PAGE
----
The foundation has worked with healthcare professionals to establish eight SMA clinical trial centers in Russia. The risdiplam trials started in the summer of 2018 and are continuing. The branaplam trials — part of a multi-country testing program — ran from October 2018 until March 2019.

“We would like to get trials of Zolgensma (onasemnogene abeparvovec-xioi),” Novartis’s gene therapy, which the FDA approved on May 24, 2019, Germanenko said. “We have quality clinical centers, excellent medical staff and many patients who are interested in taking part.” 

The trials would give Russia experience with a gene therapy, which Germanenko said would be important both to the Health Ministry approving the new treatment and to healthcare providers administering it if Zolgensma wins approval in the country.

Among other long-term goals of the foundation: getting Russia to screen newborns for SMA (something most U.S. states don’t even do yet), ensuring that every region throughout the vast country has SMA specialists and treatment centers, and persuading Russian physicians to start a neuromuscular society.

“Only about 20 to 30 doctors know what to do with SMA, but most are not talking with each other,” Germanenko said, adding that such a society would provide “a network of clinicians learning from each other.”

Hal Foster is a veteran journalist at the Los Angeles Times and other news organizations in the United States and Japan, and a longtime journalism professor. In addition to the LA Times, he worked at the Portland Oregonian and the Seattle Post-Intelligencer, was executive editor of Pacific Stars & Stripes in Tokyo, and wrote about the war in Ukraine for USA Today. He has a Ph.D. in journalism from the University of North Carolina, and has taught in the United States, Kazakhstan and Ukraine, where he was a Fulbright scholar.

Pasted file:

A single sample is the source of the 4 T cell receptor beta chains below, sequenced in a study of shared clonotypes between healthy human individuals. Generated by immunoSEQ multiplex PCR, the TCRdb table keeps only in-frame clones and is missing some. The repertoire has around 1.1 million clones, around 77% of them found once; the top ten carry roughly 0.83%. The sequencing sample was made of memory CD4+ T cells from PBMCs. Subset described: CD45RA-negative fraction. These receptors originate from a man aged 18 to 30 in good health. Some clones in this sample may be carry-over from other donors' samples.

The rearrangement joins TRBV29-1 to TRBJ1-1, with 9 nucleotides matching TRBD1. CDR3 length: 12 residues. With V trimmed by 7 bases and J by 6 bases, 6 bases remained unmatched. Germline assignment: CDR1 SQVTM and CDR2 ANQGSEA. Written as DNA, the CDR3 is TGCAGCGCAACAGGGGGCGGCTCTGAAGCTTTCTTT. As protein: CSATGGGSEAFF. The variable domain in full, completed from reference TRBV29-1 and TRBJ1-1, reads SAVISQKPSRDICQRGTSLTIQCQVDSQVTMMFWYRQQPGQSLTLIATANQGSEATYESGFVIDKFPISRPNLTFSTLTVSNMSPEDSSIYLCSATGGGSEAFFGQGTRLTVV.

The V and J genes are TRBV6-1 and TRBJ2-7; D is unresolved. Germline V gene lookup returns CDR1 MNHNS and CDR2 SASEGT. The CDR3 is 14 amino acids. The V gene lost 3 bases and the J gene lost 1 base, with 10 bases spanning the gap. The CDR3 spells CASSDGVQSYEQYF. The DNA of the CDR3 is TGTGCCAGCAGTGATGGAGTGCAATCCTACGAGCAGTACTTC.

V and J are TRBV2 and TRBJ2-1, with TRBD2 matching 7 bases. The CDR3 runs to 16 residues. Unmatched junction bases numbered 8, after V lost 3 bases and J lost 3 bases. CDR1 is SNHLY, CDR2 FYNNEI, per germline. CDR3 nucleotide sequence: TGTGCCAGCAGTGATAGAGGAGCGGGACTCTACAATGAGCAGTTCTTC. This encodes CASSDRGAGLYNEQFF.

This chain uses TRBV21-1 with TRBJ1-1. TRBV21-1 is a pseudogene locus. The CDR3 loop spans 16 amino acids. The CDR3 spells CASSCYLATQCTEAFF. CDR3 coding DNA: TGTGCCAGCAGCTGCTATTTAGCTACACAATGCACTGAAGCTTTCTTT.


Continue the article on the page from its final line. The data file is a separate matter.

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Ana holds a PhD in Immunology from the University of Lisbon and worked as a postdoctoral researcher at Instituto de Medicina Molecular (iMM) in Lisbon, Portugal. She graduated with a BSc in Genetics from the University of Newcastle and received a Masters in Biomolecular Archaeology from the University of Manchester, England. After leaving the lab to pursue a career in Science Communication, she served as the Director of Science Communication at iMM.
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Hal Foster is a veteran journalist at the Los Angeles Times and other news organizations in the United States and Japan, and a longtime journalism professor. In addition to the LA Times, he worked at the Portland Oregonian and the Seattle Post-Intelligencer, was executive editor of Pacific Stars & Stripes in Tokyo, and wrote about the war in Ukraine for USA Today. He has a Ph.D. in journalism from the University of North Carolina, and has taught in the United States, Kazakhstan and Ukraine, where he was a Fulbright scholar.